How to set up parental controls on Android devices

Before you hand over your smartphone or tablet to a restless kid, shield them from inappropriate content (and avoid surprise charges) with a few simple safeguards.
Photo: Tony Lanz, Toys: courtesy of Playmobil

Photo: Tony Lanz. Toys: courtesy of Playmobil

Have an Apple device? Find out how to kid-proof it here!

Strawberry Shortcake is a hero at my house. And that cute little dog from the PlayKids app? Godsend. What do these digital superstars all have in common? On a regular basis, they defuse potentially hostile situations…with my four-year-old, that is. Meltdowns in the car have been averted. An extra 20 minutes of glorious sleep on Saturday mornings has been granted. An hour of sweet, silent sanity for doing nothing in particular has been made possible. All by handing over my smartphone.

But, like many parents, we worry about our kid getting access to content that’s definitely not appropriate. Parental controls are a must to keep her safe online and prevent any exuberant accidental (or not) charges. If setting up restrictions sounds like a daunting task, don’t worry—we’ll break it down for you. Just remember: There’s no settings substitute for keeping a watchful eye on your kids while they’re using your precious smartphone or tablet. Make sure you’re still checking in every once in a while.

For Android users, setting up restrictions and controls is easy, but there are a few caveats. Android’s restricted-profile user feature lets you create and customize a profile for your child. Then all you have to do is toggle from your profile to your kid’s and hand over the device. But this feature is only available on Android tablets running Jelly Bean 4.3 or later, or smartphones running Android Lollipop 5.0. You can find your version and check for updates under Settings, then About Phone.

Setting up a new user is incredibly easy. Under Settings, then Users, simply add a new Restricted Profile user and give it a name. You’re the administrator of all users added. All apps installed on the tablet will appear in a list; just toggle the on-off switches for those you want your kid to access, and only those you allow will appear on the home screen when you select that profile.

If your device is running an earlier version of Android, you can prevent unwanted purchases and set up content filtering through Google Play store settings. In the Settings menu, scroll down to User Controls, and check the box next to Password (some versions of Android may have this next to “Require authentication for purchases”). This will request your Google account password every time someone tries to download a paid app or buy an in-app extra. For content filtering, under User Controls, then Parental Controls, you can set age and rating filters for apps and games, movies, TV, books and music. And you can apply further restrictions in the settings of individual Google apps, such as the Play Music player, Play Movies and YouTube.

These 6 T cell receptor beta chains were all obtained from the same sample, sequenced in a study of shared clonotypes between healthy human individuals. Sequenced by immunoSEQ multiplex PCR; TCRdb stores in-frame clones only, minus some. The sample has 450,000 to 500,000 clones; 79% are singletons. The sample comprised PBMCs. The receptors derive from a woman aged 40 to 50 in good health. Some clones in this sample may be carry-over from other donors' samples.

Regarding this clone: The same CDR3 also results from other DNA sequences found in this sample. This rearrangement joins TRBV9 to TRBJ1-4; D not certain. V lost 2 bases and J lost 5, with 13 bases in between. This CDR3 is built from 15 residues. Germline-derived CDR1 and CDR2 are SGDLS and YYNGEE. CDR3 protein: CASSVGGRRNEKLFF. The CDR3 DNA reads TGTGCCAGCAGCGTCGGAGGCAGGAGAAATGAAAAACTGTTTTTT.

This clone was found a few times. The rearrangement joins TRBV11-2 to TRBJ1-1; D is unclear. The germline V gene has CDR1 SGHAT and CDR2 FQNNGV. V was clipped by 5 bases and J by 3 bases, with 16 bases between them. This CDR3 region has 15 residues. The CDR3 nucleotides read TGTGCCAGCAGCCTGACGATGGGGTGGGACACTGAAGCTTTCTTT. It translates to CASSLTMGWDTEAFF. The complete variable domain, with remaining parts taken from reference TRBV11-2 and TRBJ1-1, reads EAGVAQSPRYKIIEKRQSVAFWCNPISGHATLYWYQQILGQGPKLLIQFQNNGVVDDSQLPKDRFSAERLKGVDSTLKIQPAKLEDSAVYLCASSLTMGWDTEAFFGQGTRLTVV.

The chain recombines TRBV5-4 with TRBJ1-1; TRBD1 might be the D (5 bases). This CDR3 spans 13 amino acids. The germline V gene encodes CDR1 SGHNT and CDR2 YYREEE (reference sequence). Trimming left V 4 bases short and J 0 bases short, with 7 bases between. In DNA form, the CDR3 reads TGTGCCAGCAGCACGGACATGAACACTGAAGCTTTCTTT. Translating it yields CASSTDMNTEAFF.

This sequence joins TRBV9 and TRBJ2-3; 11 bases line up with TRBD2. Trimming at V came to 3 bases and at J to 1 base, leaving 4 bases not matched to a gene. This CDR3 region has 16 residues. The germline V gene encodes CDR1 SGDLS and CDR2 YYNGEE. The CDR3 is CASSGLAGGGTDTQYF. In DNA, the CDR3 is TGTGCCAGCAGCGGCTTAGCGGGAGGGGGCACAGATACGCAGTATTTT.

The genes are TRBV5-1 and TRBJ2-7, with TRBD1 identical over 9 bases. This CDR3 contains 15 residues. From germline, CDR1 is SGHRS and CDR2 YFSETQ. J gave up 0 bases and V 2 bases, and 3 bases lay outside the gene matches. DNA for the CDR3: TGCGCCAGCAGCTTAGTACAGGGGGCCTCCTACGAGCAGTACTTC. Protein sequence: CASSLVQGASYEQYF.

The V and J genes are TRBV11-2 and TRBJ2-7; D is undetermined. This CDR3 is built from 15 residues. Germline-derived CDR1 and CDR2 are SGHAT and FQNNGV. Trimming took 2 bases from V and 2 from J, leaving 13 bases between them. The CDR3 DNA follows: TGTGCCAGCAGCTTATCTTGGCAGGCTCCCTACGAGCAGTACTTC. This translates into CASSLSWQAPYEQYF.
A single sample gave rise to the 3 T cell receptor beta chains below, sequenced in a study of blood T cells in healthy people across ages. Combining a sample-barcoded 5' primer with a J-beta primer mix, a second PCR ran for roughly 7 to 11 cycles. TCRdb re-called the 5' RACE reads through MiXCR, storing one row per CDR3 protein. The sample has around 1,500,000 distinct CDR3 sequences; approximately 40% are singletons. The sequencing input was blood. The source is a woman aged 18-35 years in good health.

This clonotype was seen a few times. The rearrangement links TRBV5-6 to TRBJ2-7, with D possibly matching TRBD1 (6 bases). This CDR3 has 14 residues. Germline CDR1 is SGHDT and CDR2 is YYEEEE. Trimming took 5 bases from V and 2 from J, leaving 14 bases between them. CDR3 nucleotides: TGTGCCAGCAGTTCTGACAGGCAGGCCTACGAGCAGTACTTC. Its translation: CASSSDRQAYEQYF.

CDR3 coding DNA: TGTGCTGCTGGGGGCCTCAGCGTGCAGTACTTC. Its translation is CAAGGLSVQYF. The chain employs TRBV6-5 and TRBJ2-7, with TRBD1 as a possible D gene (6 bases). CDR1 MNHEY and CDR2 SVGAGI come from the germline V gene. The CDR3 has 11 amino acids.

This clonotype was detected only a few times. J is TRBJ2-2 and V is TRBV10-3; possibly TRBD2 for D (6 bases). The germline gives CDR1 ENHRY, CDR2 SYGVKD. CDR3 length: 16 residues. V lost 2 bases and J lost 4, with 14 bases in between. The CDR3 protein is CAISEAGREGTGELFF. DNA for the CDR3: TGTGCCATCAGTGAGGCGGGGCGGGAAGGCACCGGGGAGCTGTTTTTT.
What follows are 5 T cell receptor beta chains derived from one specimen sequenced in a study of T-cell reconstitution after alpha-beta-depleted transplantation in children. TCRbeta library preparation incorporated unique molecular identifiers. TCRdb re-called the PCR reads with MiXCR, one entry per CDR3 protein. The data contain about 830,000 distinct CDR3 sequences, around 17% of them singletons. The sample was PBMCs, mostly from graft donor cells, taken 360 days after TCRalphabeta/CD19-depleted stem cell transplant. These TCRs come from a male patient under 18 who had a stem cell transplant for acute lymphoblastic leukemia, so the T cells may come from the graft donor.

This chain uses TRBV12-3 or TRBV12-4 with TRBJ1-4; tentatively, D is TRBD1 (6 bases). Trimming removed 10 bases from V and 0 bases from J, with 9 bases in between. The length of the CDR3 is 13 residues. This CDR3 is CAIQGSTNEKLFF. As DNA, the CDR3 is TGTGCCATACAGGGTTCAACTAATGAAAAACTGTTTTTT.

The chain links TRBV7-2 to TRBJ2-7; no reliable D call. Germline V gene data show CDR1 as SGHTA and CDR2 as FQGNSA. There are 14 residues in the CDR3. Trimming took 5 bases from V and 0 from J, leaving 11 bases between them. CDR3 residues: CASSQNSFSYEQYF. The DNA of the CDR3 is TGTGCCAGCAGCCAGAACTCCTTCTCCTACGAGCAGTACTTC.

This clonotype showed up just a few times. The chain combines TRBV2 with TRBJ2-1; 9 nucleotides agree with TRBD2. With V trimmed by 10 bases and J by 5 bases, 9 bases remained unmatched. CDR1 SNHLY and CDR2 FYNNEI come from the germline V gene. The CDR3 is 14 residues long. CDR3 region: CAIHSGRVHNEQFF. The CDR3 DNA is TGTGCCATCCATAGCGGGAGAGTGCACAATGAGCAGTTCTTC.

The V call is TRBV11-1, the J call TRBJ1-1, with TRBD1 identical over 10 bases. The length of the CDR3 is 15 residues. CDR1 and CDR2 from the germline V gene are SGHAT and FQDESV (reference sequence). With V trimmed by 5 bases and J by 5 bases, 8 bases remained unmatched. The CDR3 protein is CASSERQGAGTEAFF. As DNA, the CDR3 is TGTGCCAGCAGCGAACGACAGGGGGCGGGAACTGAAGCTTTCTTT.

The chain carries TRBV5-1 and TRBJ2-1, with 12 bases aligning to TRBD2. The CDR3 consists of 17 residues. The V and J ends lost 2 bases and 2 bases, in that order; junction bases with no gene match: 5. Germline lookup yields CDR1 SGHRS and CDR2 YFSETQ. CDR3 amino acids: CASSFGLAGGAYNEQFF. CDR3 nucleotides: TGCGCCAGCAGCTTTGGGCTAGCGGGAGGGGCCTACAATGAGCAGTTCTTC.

If you want to go a step further, there are a couple of good free apps. AppLock is easy to set up, has loads of restriction and filtering options, and allows you to set a password for pretty much every app on your device. And Kids Place is a user profile app that takes over your device with an alternate interface, allowing you to select the apps you want your kids to have access to. It’s like the Android restricted-profile user feature but a bit more bare bones. Both apps are PIN protected and available in the Google Play store.

For a step-by-step guide to setting up parental controls, check out our video:

A device of their own

Time for a new smartphone or tablet? Don’t toss your old one. Here’s how to prep it for the hand-off:

1. Before you reset your old device, make sure you back it up. Go to Settings, then Backup & Reset, and toggle Back Up My Data. All your contacts and Google data will be saved in the cloud. Be sure to manually back up any additional media to your computer.

2. With your data backed up, under Settings and Backup & Reset again, tap Factory Data Reset to erase everything.

3. Restart the device and set it up like new, tailored with the apps you want, and implement the restrictions and filtering we’ve covered in the article.

A version of this article appeared in our January 2016 issue with the headline “Restricted access”, p. 38.

Read more:
Kids and responsible cell phone use
Is using a tablet to keep your kid occupied lazy parenting?
Children and cellphones: Rules that work

No Comments